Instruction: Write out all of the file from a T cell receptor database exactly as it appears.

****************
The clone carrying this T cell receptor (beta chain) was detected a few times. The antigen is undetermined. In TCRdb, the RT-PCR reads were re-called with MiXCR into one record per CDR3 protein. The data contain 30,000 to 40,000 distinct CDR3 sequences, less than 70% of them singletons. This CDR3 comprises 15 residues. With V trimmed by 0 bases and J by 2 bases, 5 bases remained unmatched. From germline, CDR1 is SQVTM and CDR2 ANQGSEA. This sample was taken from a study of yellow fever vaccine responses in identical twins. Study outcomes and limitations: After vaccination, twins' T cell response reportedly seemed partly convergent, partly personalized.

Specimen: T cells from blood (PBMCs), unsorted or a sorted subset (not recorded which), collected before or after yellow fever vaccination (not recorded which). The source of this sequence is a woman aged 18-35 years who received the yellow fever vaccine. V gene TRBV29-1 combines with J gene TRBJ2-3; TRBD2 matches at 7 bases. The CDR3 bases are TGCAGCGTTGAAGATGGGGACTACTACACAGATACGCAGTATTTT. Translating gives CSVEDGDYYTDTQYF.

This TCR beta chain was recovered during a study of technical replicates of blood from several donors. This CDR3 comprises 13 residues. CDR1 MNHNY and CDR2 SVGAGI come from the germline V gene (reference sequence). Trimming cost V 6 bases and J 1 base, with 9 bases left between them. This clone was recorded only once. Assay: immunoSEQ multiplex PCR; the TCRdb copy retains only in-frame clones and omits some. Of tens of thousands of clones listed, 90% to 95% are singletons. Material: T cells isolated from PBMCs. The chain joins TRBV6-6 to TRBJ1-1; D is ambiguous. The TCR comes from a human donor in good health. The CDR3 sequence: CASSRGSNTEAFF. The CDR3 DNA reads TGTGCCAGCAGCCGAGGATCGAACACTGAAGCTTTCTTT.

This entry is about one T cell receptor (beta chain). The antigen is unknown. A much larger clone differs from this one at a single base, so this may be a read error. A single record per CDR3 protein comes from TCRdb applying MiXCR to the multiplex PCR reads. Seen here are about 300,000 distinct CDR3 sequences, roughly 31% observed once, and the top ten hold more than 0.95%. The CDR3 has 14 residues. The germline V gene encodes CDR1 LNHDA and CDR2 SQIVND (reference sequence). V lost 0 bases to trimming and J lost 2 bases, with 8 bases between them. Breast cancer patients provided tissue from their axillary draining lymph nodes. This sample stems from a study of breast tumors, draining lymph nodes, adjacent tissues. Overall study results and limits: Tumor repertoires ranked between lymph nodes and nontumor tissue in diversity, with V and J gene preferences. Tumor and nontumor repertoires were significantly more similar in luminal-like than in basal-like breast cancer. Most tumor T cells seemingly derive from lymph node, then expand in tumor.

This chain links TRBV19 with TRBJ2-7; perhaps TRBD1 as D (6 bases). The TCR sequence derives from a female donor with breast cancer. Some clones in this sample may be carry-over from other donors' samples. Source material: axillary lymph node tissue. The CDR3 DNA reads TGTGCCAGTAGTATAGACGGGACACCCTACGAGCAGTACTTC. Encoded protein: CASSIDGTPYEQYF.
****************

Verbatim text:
The clone carrying this T cell receptor (beta chain) was detected a few times. The antigen is undetermined. In TCRdb, the RT-PCR reads were re-called with MiXCR into one record per CDR3 protein. The data contain 30,000 to 40,000 distinct CDR3 sequences, less than 70% of them singletons. This CDR3 comprises 15 residues. With V trimmed by 0 bases and J by 2 bases, 5 bases remained unmatched. From germline, CDR1 is SQVTM and CDR2 ANQGSEA. This sample was taken from a study of yellow fever vaccine responses in identical twins. Study outcomes and limitations: After vaccination, twins' T cell response reportedly seemed partly convergent, partly personalized.

Specimen: T cells from blood (PBMCs), unsorted or a sorted subset (not recorded which), collected before or after yellow fever vaccination (not recorded which). The source of this sequence is a woman aged 18-35 years who received the yellow fever vaccine. V gene TRBV29-1 combines with J gene TRBJ2-3; TRBD2 matches at 7 bases. The CDR3 bases are TGCAGCGTTGAAGATGGGGACTACTACACAGATACGCAGTATTTT. Translating gives CSVEDGDYYTDTQYF.

This TCR beta chain was recovered during a study of technical replicates of blood from several donors. This CDR3 comprises 13 residues. CDR1 MNHNY and CDR2 SVGAGI come from the germline V gene (reference sequence). Trimming cost V 6 bases and J 1 base, with 9 bases left between them. This clone was recorded only once. Assay: immunoSEQ multiplex PCR; the TCRdb copy retains only in-frame clones and omits some. Of tens of thousands of clones listed, 90% to 95% are singletons. Material: T cells isolated from PBMCs. The chain joins TRBV6-6 to TRBJ1-1; D is ambiguous. The TCR comes from a human donor in good health. The CDR3 sequence: CASSRGSNTEAFF. The CDR3 DNA reads TGTGCCAGCAGCCGAGGATCGAACACTGAAGCTTTCTTT.

This entry is about one T cell receptor (beta chain). The antigen is unknown. A much larger clone differs from this one at a single base, so this may be a read error. A single record per CDR3 protein comes from TCRdb applying MiXCR to the multiplex PCR reads. Seen here are about 300,000 distinct CDR3 sequences, roughly 31% observed once, and the top ten hold more than 0.95%. The CDR3 has 14 residues. The germline V gene encodes CDR1 LNHDA and CDR2 SQIVND (reference sequence). V lost 0 bases to trimming and J lost 2 bases, with 8 bases between them. Breast cancer patients provided tissue from their axillary draining lymph nodes. This sample stems from a study of breast tumors, draining lymph nodes, adjacent tissues. Overall study results and limits: Tumor repertoires ranked between lymph nodes and nontumor tissue in diversity, with V and J gene preferences. Tumor and nontumor repertoires were significantly more similar in luminal-like than in basal-like breast cancer. Most tumor T cells seemingly derive from lymph node, then expand in tumor.

This chain links TRBV19 with TRBJ2-7; perhaps TRBD1 as D (6 bases). The TCR sequence derives from a female donor with breast cancer. Some clones in this sample may be carry-over from other donors' samples. Source material: axillary lymph node tissue. The CDR3 DNA reads TGTGCCAGTAGTATAGACGGGACACCCTACGAGCAGTACTTC. Encoded protein: CASSIDGTPYEQYF.